He occupies a condition of important social relations and influences. He is therefore under social, as well as individual responsibilities; and if, by associating with others in extended measures for the benefit of the whole race of men, be may hope to accomplish more than by the separate exertion of his individual agency, he is bound thus to associate. But the simple act of association with others, for such purposes, is not his only duty. There are various existing and possible forms of association, which are submitted to his free choice. From among these be is bound to select and adopt that which he judges to be best adapted to promote the great end of his bigh endeavors as a Christian. If he judges that, in the present condition of the church and of the world, it is the duty of each denomination of professing Christians to act by themselves in all things, without conference or coöperation with other denominations, and to conduct their missions under the exclusive control of their own ecclesiastical courts, he has, doubtless, a right so to judge, and to act accordingly. His choosing, however, to be thus associated is voluntary, and he is individually responsible for the results of bis choice, in this respect as well as in all others. If, on the other hand, his opinion be that sectarian organizations, thus controlled and directed, are adverse to the best and most effective exercise of the true spirit of missions,-if he conscientiously believe that the great work of the world's conversion requires the united and concentrated action of all who desire and pray for its accomplishment, he has as clear a right so to judge and to promote such a union among Christians by associating with others, like-minded, of all denominations, irrespective of their denominational preferences in regard to church order and discipline. No authority which forbids the exercise of this right can be legitimately derived from the Scriptures. No such authority has been constituted by the great Head of the church. On the contrary, the divine command is on record, and is of universal obligation, “Let there be no divisions among you.” And the Saviour's prayer for his disciples, in all ages, is, “ That they all may be one, as thou, Father, art in me, and I in thee, that they also may be one in us, that the world may believe that thou hast sent me.”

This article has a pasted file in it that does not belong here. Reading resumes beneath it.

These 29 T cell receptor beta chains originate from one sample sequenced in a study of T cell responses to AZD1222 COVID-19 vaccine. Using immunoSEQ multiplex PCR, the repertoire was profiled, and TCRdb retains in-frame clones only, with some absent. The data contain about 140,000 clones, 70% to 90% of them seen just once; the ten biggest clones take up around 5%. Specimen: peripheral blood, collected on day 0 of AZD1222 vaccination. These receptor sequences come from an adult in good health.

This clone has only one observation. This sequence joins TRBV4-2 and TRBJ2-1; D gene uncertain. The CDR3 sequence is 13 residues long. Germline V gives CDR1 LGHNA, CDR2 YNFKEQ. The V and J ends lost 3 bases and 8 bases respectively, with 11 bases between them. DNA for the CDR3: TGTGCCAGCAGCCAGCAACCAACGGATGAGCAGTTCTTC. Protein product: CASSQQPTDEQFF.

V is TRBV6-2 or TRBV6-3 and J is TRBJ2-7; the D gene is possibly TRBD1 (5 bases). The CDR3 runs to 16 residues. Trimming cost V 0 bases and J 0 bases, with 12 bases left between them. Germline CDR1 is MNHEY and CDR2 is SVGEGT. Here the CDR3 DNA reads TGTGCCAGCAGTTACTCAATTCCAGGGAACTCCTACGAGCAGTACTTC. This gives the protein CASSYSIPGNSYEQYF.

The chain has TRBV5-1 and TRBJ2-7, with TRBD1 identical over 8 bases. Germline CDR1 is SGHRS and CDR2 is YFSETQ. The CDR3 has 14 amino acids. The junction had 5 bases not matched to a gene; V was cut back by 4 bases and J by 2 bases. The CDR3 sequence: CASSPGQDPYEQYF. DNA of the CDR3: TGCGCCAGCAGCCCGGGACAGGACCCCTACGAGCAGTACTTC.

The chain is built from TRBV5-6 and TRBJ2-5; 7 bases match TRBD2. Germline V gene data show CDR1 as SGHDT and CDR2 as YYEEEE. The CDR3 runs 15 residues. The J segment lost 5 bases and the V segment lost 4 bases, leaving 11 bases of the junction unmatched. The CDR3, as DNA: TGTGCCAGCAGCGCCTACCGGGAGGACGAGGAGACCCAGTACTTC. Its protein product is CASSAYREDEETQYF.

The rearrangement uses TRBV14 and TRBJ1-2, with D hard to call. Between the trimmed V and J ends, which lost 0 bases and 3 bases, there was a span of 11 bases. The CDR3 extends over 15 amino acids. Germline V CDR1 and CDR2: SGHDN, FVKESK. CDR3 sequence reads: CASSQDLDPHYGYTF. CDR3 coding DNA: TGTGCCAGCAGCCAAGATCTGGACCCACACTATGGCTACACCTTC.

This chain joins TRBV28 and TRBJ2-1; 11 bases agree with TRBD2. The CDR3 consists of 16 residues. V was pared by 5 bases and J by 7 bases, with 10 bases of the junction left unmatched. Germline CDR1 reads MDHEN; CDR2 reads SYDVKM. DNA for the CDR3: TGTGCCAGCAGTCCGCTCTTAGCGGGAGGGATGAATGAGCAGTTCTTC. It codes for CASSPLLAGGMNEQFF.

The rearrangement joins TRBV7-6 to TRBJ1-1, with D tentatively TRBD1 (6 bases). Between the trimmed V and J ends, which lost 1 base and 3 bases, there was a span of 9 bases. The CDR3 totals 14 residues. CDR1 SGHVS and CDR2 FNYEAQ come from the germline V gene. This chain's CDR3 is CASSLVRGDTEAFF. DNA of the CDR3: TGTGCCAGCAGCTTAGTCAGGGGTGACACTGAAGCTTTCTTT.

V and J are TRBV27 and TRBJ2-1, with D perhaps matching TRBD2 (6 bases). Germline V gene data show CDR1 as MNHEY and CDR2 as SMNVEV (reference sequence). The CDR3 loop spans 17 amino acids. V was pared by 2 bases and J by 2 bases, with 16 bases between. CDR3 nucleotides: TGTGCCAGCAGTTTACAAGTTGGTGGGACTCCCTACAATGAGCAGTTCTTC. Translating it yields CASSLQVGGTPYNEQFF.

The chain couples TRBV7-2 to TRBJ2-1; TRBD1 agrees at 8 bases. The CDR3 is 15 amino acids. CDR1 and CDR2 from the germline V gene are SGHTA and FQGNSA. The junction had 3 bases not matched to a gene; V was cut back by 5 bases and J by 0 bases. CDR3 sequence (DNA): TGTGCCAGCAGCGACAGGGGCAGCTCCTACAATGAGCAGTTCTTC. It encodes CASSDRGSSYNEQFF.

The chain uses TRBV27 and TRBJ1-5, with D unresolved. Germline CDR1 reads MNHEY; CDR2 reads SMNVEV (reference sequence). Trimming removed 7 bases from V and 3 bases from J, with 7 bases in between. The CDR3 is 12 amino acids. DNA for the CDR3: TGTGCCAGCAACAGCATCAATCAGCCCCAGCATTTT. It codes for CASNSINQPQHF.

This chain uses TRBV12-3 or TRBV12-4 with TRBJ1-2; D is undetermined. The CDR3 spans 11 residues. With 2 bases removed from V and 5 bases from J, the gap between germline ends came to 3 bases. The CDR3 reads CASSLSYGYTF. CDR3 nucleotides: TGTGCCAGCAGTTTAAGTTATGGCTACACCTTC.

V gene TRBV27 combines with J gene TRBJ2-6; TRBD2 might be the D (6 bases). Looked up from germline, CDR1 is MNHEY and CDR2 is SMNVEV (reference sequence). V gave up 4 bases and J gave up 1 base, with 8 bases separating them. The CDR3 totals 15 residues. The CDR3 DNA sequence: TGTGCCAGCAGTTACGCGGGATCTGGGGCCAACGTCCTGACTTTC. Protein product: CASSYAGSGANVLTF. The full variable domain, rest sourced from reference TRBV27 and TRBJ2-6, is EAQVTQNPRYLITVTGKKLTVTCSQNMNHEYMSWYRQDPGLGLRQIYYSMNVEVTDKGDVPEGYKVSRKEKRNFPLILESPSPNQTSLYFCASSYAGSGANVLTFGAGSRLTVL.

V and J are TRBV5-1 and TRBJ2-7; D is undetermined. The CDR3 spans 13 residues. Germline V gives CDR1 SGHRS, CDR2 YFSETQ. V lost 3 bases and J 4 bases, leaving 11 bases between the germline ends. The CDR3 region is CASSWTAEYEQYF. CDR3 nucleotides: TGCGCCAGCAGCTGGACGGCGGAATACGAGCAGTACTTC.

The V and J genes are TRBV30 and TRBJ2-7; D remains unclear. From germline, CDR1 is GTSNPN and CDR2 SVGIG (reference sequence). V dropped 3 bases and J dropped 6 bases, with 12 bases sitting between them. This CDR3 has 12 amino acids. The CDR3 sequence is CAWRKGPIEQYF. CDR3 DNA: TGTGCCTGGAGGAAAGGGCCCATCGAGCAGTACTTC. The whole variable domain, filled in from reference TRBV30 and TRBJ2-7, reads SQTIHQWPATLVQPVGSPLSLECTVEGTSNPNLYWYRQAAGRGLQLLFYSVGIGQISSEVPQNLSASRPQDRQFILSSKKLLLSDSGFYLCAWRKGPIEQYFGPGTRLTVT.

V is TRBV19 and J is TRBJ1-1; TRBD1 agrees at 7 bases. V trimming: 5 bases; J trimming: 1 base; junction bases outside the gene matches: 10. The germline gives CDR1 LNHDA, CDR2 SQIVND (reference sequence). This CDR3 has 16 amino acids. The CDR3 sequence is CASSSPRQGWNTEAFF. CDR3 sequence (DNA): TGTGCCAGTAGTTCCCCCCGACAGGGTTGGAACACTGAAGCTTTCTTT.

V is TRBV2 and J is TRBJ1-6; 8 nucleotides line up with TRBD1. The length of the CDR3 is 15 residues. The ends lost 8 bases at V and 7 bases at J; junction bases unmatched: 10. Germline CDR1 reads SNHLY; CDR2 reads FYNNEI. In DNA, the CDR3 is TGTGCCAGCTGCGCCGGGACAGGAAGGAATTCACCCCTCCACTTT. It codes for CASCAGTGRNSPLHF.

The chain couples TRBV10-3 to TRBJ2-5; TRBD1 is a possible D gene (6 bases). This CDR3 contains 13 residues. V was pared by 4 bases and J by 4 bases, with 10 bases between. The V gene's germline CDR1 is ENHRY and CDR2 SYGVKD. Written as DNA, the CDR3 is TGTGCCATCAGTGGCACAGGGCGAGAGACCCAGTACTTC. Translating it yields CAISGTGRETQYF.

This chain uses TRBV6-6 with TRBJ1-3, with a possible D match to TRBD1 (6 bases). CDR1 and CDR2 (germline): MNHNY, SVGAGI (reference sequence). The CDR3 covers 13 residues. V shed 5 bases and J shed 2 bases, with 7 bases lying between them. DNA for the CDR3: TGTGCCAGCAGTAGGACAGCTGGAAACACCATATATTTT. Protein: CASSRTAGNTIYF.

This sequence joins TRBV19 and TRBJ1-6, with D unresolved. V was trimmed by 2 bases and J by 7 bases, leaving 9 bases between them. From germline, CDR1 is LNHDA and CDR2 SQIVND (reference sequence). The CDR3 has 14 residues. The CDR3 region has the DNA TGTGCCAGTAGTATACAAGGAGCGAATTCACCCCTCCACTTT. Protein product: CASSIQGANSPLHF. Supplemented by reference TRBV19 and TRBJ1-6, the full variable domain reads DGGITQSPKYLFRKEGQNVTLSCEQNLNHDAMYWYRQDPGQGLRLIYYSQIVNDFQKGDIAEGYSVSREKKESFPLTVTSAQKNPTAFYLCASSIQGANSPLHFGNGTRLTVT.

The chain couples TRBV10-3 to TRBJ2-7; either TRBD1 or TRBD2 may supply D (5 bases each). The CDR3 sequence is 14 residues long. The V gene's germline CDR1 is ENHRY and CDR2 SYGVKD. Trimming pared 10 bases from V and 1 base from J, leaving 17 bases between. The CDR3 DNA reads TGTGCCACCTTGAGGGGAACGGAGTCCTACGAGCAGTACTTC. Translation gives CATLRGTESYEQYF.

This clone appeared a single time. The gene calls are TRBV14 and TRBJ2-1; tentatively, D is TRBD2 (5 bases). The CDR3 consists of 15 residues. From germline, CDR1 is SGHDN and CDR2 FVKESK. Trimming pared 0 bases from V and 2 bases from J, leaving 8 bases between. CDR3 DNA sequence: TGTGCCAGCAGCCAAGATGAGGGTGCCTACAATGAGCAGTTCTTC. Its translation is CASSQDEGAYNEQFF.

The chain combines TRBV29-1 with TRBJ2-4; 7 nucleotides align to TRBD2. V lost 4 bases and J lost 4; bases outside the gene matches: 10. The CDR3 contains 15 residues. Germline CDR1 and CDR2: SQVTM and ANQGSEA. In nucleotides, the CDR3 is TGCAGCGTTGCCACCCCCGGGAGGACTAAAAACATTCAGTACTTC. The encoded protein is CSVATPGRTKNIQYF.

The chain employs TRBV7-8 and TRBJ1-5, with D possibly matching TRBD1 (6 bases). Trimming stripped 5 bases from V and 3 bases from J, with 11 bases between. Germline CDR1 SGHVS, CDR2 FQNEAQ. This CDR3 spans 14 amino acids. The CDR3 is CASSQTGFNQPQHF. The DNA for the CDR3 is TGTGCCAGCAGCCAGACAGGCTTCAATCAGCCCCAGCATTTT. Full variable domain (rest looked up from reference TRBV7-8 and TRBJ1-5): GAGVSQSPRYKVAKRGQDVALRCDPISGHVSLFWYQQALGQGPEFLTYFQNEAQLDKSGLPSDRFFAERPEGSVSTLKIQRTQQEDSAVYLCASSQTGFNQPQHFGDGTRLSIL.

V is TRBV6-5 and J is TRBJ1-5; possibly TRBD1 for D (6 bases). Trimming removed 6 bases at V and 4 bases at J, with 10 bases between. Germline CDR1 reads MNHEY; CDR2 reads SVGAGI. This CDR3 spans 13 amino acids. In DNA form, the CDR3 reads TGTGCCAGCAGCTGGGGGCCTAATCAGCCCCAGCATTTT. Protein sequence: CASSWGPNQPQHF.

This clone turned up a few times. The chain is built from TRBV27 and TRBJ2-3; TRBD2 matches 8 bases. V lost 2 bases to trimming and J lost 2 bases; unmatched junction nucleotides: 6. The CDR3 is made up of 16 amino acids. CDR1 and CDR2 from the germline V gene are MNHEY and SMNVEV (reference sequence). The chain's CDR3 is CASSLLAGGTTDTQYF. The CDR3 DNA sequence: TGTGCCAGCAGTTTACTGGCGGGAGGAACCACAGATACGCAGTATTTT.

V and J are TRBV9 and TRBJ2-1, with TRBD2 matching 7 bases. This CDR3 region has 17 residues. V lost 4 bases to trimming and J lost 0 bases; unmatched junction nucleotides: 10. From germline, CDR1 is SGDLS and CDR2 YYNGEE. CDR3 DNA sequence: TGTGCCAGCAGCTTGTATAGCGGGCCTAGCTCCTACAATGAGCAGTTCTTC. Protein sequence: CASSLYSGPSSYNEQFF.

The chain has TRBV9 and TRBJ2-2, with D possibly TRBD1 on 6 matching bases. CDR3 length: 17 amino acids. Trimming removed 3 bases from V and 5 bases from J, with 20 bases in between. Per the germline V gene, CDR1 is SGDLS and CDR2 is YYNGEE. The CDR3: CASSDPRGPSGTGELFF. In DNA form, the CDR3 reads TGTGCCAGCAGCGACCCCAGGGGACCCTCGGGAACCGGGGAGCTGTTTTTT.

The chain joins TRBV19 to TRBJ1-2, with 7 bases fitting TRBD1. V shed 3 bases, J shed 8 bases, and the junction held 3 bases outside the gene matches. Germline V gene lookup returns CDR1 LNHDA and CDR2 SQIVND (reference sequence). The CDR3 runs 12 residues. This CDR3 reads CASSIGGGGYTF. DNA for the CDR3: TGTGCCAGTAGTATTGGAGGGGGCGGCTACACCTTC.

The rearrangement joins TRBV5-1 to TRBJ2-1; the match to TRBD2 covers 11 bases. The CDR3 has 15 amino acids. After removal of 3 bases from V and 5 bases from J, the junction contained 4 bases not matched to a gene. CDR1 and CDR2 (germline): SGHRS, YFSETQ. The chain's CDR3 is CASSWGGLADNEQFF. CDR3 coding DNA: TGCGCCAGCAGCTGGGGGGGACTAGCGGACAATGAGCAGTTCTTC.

In these divine instructions we find our warrant for voluntary Societies to counteract the influences of all existing anti-scriptural divisions of the church, and the better to accomplish the great work of the church, as the light of the world. It is apparent also to the eye of every observer, that more unity of principle, as well as of action, is needed in the work of missions, and that whatever benefits may have arisen, in other respects, from the divisions of the church, under different names, and with conflicting opinions, it surely ought to occur to us, more frequently than it does, that, in the beginning, it was not so, and that it will not be so in the end. The Repository, therefore, will continue to be the advocate SECOND SERIES, VOL. I. NO. I.